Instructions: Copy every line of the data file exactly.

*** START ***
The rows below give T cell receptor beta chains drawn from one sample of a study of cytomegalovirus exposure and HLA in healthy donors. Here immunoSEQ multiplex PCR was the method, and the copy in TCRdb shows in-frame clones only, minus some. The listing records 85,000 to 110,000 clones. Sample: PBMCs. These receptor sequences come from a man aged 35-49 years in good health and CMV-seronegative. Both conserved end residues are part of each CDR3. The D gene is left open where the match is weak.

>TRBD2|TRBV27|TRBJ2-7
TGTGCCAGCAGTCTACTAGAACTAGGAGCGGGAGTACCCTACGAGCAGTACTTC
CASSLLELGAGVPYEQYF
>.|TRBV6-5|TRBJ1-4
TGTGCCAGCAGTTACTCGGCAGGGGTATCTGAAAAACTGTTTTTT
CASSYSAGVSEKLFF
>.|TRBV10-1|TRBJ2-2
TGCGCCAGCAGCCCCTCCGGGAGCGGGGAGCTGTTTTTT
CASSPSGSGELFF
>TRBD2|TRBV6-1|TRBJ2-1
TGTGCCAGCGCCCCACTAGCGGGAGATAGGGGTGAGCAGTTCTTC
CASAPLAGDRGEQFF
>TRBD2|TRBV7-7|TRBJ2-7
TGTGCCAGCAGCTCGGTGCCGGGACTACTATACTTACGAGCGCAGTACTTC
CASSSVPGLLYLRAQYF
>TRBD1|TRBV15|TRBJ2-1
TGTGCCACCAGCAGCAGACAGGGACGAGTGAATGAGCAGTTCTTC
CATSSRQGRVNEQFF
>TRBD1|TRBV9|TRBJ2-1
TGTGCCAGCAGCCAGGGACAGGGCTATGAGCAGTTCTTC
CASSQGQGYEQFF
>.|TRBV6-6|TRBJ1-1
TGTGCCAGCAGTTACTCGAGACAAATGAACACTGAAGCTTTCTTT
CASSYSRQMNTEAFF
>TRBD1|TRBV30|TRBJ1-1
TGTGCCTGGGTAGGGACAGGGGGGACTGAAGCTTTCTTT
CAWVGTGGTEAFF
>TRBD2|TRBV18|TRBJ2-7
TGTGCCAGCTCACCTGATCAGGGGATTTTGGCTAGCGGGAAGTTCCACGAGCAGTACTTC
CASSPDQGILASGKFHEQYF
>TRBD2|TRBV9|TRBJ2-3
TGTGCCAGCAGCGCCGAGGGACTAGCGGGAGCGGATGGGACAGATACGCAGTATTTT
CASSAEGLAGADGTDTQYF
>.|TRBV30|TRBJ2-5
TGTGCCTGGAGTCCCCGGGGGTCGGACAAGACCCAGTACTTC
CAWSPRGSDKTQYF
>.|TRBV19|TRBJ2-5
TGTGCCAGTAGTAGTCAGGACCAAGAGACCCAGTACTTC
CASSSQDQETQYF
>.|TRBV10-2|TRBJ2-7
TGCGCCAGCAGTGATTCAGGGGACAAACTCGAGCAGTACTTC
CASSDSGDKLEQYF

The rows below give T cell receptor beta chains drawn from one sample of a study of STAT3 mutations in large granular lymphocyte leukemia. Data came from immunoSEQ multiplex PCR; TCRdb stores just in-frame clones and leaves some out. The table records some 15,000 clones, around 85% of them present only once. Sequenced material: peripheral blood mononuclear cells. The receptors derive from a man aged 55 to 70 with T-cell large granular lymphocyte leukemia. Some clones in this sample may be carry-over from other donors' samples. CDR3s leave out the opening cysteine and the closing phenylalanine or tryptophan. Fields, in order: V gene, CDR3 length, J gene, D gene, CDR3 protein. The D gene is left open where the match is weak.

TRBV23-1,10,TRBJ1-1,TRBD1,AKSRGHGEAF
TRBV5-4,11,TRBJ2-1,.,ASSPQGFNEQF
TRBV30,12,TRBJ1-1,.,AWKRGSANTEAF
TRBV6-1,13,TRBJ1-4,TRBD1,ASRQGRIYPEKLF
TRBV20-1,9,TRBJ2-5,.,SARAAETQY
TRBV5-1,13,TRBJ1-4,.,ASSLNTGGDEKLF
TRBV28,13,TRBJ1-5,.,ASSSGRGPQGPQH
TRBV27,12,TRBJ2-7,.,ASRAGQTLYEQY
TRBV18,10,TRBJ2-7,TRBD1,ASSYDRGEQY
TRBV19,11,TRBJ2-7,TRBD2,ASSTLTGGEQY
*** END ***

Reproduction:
The rows below give T cell receptor beta chains drawn from one sample of a study of cytomegalovirus exposure and HLA in healthy donors. Here immunoSEQ multiplex PCR was the method, and the copy in TCRdb shows in-frame clones only, minus some. The listing records 85,000 to 110,000 clones. Sample: PBMCs. These receptor sequences come from a man aged 35-49 years in good health and CMV-seronegative. Both conserved end residues are part of each CDR3. The D gene is left open where the match is weak.

>TRBD2|TRBV27|TRBJ2-7
TGTGCCAGCAGTCTACTAGAACTAGGAGCGGGAGTACCCTACGAGCAGTACTTC
CASSLLELGAGVPYEQYF
>.|TRBV6-5|TRBJ1-4
TGTGCCAGCAGTTACTCGGCAGGGGTATCTGAAAAACTGTTTTTT
CASSYSAGVSEKLFF
>.|TRBV10-1|TRBJ2-2
TGCGCCAGCAGCCCCTCCGGGAGCGGGGAGCTGTTTTTT
CASSPSGSGELFF
>TRBD2|TRBV6-1|TRBJ2-1
TGTGCCAGCGCCCCACTAGCGGGAGATAGGGGTGAGCAGTTCTTC
CASAPLAGDRGEQFF
>TRBD2|TRBV7-7|TRBJ2-7
TGTGCCAGCAGCTCGGTGCCGGGACTACTATACTTACGAGCGCAGTACTTC
CASSSVPGLLYLRAQYF
>TRBD1|TRBV15|TRBJ2-1
TGTGCCACCAGCAGCAGACAGGGACGAGTGAATGAGCAGTTCTTC
CATSSRQGRVNEQFF
>TRBD1|TRBV9|TRBJ2-1
TGTGCCAGCAGCCAGGGACAGGGCTATGAGCAGTTCTTC
CASSQGQGYEQFF
>.|TRBV6-6|TRBJ1-1
TGTGCCAGCAGTTACTCGAGACAAATGAACACTGAAGCTTTCTTT
CASSYSRQMNTEAFF
>TRBD1|TRBV30|TRBJ1-1
TGTGCCTGGGTAGGGACAGGGGGGACTGAAGCTTTCTTT
CAWVGTGGTEAFF
>TRBD2|TRBV18|TRBJ2-7
TGTGCCAGCTCACCTGATCAGGGGATTTTGGCTAGCGGGAAGTTCCACGAGCAGTACTTC
CASSPDQGILASGKFHEQYF
>TRBD2|TRBV9|TRBJ2-3
TGTGCCAGCAGCGCCGAGGGACTAGCGGGAGCGGATGGGACAGATACGCAGTATTTT
CASSAEGLAGADGTDTQYF
>.|TRBV30|TRBJ2-5
TGTGCCTGGAGTCCCCGGGGGTCGGACAAGACCCAGTACTTC
CAWSPRGSDKTQYF
>.|TRBV19|TRBJ2-5
TGTGCCAGTAGTAGTCAGGACCAAGAGACCCAGTACTTC
CASSSQDQETQYF
>.|TRBV10-2|TRBJ2-7
TGCGCCAGCAGTGATTCAGGGGACAAACTCGAGCAGTACTTC
CASSDSGDKLEQYF

The rows below give T cell receptor beta chains drawn from one sample of a study of STAT3 mutations in large granular lymphocyte leukemia. Data came from immunoSEQ multiplex PCR; TCRdb stores just in-frame clones and leaves some out. The table records some 15,000 clones, around 85% of them present only once. Sequenced material: peripheral blood mononuclear cells. The receptors derive from a man aged 55 to 70 with T-cell large granular lymphocyte leukemia. Some clones in this sample may be carry-over from other donors' samples. CDR3s leave out the opening cysteine and the closing phenylalanine or tryptophan. Fields, in order: V gene, CDR3 length, J gene, D gene, CDR3 protein. The D gene is left open where the match is weak.

TRBV23-1,10,TRBJ1-1,TRBD1,AKSRGHGEAF
TRBV5-4,11,TRBJ2-1,.,ASSPQGFNEQF
TRBV30,12,TRBJ1-1,.,AWKRGSANTEAF
TRBV6-1,13,TRBJ1-4,TRBD1,ASRQGRIYPEKLF
TRBV20-1,9,TRBJ2-5,.,SARAAETQY
TRBV5-1,13,TRBJ1-4,.,ASSLNTGGDEKLF
TRBV28,13,TRBJ1-5,.,ASSSGRGPQGPQH
TRBV27,12,TRBJ2-7,.,ASRAGQTLYEQY
TRBV18,10,TRBJ2-7,TRBD1,ASSYDRGEQY
TRBV19,11,TRBJ2-7,TRBD2,ASSTLTGGEQY